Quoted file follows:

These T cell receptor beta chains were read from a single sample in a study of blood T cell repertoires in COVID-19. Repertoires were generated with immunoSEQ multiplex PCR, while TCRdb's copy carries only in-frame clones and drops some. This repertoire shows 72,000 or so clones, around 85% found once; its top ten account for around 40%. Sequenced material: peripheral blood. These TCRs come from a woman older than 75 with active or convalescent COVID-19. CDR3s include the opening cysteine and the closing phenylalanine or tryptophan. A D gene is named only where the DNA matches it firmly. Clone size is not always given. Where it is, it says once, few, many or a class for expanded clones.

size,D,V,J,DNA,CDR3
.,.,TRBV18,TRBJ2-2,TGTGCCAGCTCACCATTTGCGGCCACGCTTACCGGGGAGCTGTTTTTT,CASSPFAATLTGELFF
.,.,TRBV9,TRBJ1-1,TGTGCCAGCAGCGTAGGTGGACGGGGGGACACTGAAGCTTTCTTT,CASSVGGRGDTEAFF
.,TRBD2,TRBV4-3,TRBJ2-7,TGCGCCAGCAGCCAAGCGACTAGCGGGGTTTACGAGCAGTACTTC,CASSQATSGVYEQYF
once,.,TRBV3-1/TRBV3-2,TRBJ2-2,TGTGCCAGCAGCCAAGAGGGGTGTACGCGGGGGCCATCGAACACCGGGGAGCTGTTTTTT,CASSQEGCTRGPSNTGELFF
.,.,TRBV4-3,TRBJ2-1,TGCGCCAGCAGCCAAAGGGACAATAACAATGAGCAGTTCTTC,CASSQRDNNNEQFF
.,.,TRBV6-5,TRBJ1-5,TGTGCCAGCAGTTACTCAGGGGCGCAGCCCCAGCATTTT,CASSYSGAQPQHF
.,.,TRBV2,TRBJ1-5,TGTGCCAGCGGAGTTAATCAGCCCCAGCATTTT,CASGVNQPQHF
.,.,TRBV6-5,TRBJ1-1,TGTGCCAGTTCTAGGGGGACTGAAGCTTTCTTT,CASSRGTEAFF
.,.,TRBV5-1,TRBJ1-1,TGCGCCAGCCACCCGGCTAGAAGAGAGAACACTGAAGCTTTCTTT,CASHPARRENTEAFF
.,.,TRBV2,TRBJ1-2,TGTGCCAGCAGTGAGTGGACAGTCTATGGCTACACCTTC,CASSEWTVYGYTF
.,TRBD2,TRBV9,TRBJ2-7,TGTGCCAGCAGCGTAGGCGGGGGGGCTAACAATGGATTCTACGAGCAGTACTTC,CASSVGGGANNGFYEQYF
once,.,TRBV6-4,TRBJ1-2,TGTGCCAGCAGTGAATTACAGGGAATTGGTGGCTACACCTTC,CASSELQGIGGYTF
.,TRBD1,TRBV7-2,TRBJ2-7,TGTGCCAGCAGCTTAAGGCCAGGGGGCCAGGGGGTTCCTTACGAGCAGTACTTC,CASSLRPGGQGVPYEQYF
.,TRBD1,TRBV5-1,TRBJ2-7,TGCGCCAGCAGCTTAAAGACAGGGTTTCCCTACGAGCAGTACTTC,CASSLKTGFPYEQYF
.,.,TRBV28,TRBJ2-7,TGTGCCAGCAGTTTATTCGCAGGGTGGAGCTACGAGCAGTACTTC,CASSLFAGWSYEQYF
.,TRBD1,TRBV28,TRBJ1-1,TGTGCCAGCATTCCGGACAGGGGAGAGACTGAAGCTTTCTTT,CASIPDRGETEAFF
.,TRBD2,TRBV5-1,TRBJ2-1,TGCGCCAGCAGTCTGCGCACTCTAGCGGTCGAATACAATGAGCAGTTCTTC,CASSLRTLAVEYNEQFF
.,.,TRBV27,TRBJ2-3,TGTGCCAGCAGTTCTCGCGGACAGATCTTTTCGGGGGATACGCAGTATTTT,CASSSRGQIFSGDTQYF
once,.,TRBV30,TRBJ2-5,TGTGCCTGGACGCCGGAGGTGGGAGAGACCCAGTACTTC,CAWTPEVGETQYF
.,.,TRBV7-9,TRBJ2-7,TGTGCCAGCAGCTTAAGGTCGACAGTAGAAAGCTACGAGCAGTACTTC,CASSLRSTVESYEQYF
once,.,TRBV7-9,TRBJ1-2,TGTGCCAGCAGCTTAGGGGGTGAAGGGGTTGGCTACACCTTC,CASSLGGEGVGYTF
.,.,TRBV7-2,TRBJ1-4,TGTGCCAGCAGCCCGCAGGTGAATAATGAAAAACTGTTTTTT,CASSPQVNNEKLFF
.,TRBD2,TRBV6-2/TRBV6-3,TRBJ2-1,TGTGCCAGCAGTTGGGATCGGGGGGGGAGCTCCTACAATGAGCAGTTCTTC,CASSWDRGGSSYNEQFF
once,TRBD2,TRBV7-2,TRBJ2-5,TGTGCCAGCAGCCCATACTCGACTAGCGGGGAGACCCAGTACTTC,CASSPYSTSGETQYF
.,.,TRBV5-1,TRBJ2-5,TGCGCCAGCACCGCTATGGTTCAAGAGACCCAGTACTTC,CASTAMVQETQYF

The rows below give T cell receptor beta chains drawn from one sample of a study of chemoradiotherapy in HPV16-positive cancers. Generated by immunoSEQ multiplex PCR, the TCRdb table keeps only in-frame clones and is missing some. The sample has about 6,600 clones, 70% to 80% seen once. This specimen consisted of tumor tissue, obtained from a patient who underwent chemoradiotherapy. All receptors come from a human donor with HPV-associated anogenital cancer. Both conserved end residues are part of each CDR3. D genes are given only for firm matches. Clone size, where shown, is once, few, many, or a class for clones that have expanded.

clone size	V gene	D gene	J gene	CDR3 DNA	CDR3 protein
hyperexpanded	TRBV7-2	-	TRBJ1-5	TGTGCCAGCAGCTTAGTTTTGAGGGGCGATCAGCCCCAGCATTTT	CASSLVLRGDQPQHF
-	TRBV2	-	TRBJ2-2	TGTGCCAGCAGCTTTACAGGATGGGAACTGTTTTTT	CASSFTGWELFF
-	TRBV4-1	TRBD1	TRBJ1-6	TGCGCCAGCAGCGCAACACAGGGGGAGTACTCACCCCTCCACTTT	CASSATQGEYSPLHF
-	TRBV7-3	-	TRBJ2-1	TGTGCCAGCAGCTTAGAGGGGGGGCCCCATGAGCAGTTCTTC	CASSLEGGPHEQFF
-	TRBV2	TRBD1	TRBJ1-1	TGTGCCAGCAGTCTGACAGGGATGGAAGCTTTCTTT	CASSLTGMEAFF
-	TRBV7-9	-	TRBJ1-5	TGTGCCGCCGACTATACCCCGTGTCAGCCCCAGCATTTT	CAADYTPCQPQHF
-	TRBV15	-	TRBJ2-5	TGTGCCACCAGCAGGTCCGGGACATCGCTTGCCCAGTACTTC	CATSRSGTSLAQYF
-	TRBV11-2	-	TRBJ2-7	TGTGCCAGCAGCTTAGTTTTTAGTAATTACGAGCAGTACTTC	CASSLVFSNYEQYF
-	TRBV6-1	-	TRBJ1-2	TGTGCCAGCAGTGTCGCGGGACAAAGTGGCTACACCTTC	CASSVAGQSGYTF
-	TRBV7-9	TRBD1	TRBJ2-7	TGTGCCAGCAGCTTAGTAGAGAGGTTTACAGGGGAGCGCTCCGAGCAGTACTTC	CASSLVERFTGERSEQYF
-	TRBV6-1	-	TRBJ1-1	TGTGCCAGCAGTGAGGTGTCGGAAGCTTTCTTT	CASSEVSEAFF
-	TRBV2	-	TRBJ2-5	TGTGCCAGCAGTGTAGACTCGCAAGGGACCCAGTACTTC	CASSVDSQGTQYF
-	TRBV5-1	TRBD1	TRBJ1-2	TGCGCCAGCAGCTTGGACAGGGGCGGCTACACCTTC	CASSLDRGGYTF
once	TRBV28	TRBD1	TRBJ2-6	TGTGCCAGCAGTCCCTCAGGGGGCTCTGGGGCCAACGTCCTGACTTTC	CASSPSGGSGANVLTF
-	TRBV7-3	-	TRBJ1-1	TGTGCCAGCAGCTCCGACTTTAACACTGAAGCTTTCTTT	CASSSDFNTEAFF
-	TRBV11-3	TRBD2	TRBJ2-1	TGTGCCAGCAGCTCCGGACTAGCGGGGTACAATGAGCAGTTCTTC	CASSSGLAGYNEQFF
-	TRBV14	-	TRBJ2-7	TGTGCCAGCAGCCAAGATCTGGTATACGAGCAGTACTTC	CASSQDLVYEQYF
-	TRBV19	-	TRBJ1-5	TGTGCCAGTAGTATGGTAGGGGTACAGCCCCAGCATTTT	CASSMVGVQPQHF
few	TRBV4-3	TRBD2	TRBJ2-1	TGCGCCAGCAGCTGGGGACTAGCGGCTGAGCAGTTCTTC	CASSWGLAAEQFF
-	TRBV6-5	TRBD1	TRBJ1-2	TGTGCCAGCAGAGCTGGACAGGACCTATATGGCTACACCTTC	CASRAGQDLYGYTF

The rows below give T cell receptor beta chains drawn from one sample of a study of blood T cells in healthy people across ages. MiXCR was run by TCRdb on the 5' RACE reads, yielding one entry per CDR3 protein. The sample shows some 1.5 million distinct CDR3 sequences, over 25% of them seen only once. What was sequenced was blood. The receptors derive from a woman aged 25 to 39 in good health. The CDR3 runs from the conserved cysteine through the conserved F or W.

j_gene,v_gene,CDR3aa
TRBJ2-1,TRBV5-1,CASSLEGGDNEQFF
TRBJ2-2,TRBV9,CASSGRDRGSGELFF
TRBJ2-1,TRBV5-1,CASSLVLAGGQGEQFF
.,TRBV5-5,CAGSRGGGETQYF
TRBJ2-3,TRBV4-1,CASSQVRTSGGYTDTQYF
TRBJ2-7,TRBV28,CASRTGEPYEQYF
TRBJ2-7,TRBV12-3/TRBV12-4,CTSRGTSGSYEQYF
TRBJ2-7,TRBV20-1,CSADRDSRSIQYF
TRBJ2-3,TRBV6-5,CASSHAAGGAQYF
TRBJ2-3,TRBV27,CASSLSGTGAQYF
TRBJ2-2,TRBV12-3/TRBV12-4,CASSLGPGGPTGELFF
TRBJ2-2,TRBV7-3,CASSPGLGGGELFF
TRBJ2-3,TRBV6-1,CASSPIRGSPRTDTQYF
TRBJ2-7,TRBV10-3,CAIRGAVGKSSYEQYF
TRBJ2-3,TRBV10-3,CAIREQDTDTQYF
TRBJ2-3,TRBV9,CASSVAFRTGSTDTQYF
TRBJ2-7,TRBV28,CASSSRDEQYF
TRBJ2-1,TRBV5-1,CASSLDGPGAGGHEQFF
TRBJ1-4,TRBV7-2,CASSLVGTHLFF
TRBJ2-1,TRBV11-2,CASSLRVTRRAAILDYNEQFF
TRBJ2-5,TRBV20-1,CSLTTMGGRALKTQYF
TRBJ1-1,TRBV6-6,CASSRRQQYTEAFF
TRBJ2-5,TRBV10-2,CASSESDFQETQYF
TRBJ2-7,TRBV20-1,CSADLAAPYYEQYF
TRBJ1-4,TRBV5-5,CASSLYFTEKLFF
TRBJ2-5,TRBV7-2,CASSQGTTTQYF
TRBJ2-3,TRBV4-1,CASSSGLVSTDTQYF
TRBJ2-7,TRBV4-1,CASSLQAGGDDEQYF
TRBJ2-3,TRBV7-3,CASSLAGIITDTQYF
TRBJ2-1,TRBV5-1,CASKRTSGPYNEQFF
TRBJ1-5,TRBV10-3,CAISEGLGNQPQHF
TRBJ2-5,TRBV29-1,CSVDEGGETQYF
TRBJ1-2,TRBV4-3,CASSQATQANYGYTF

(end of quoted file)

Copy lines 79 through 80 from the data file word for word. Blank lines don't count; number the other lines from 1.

TRBJ2-7,TRBV4-1,CASSLQAGGDDEQYF
TRBJ2-3,TRBV7-3,CASSLAGIITDTQYF